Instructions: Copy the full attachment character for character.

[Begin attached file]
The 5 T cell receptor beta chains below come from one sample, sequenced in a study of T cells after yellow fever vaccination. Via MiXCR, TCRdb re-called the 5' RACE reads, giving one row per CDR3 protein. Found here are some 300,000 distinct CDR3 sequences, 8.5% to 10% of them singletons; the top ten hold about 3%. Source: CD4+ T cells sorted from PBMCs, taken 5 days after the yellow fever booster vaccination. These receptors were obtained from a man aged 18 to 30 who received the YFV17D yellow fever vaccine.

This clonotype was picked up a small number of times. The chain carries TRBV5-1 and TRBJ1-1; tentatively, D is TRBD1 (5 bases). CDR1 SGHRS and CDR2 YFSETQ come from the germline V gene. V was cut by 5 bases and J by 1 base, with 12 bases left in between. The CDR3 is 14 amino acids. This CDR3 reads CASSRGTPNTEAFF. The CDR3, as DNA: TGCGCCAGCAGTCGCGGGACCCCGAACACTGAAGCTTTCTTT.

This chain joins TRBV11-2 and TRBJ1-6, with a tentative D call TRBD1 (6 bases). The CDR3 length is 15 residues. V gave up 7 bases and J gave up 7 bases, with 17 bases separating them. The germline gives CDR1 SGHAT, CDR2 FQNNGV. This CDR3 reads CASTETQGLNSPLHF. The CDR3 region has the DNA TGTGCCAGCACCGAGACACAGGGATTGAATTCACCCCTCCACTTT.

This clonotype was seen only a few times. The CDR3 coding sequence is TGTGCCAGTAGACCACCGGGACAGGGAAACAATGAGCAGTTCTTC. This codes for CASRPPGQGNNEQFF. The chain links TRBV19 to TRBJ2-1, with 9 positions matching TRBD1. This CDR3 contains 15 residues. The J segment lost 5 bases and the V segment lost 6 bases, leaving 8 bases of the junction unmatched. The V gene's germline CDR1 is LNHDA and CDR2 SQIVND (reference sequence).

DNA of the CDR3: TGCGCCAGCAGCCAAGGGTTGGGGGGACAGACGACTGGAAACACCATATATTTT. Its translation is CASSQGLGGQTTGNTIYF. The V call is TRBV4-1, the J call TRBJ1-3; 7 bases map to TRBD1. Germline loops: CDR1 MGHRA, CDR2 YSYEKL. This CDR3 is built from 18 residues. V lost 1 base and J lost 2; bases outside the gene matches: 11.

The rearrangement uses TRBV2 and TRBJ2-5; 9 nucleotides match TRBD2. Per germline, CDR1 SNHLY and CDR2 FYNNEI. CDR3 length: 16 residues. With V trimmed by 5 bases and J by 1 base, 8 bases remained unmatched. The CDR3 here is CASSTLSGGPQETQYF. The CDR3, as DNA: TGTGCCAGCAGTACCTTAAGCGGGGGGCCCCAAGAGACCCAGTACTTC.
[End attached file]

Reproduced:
The 5 T cell receptor beta chains below come from one sample, sequenced in a study of T cells after yellow fever vaccination. Via MiXCR, TCRdb re-called the 5' RACE reads, giving one row per CDR3 protein. Found here are some 300,000 distinct CDR3 sequences, 8.5% to 10% of them singletons; the top ten hold about 3%. Source: CD4+ T cells sorted from PBMCs, taken 5 days after the yellow fever booster vaccination. These receptors were obtained from a man aged 18 to 30 who received the YFV17D yellow fever vaccine.

This clonotype was picked up a small number of times. The chain carries TRBV5-1 and TRBJ1-1; tentatively, D is TRBD1 (5 bases). CDR1 SGHRS and CDR2 YFSETQ come from the germline V gene. V was cut by 5 bases and J by 1 base, with 12 bases left in between. The CDR3 is 14 amino acids. This CDR3 reads CASSRGTPNTEAFF. The CDR3, as DNA: TGCGCCAGCAGTCGCGGGACCCCGAACACTGAAGCTTTCTTT.

This chain joins TRBV11-2 and TRBJ1-6, with a tentative D call TRBD1 (6 bases). The CDR3 length is 15 residues. V gave up 7 bases and J gave up 7 bases, with 17 bases separating them. The germline gives CDR1 SGHAT, CDR2 FQNNGV. This CDR3 reads CASTETQGLNSPLHF. The CDR3 region has the DNA TGTGCCAGCACCGAGACACAGGGATTGAATTCACCCCTCCACTTT.

This clonotype was seen only a few times. The CDR3 coding sequence is TGTGCCAGTAGACCACCGGGACAGGGAAACAATGAGCAGTTCTTC. This codes for CASRPPGQGNNEQFF. The chain links TRBV19 to TRBJ2-1, with 9 positions matching TRBD1. This CDR3 contains 15 residues. The J segment lost 5 bases and the V segment lost 6 bases, leaving 8 bases of the junction unmatched. The V gene's germline CDR1 is LNHDA and CDR2 SQIVND (reference sequence).

DNA of the CDR3: TGCGCCAGCAGCCAAGGGTTGGGGGGACAGACGACTGGAAACACCATATATTTT. Its translation is CASSQGLGGQTTGNTIYF. The V call is TRBV4-1, the J call TRBJ1-3; 7 bases map to TRBD1. Germline loops: CDR1 MGHRA, CDR2 YSYEKL. This CDR3 is built from 18 residues. V lost 1 base and J lost 2; bases outside the gene matches: 11.

The rearrangement uses TRBV2 and TRBJ2-5; 9 nucleotides match TRBD2. Per germline, CDR1 SNHLY and CDR2 FYNNEI. CDR3 length: 16 residues. With V trimmed by 5 bases and J by 1 base, 8 bases remained unmatched. The CDR3 here is CASSTLSGGPQETQYF. The CDR3, as DNA: TGTGCCAGCAGTACCTTAAGCGGGGGGCCCCAAGAGACCCAGTACTTC.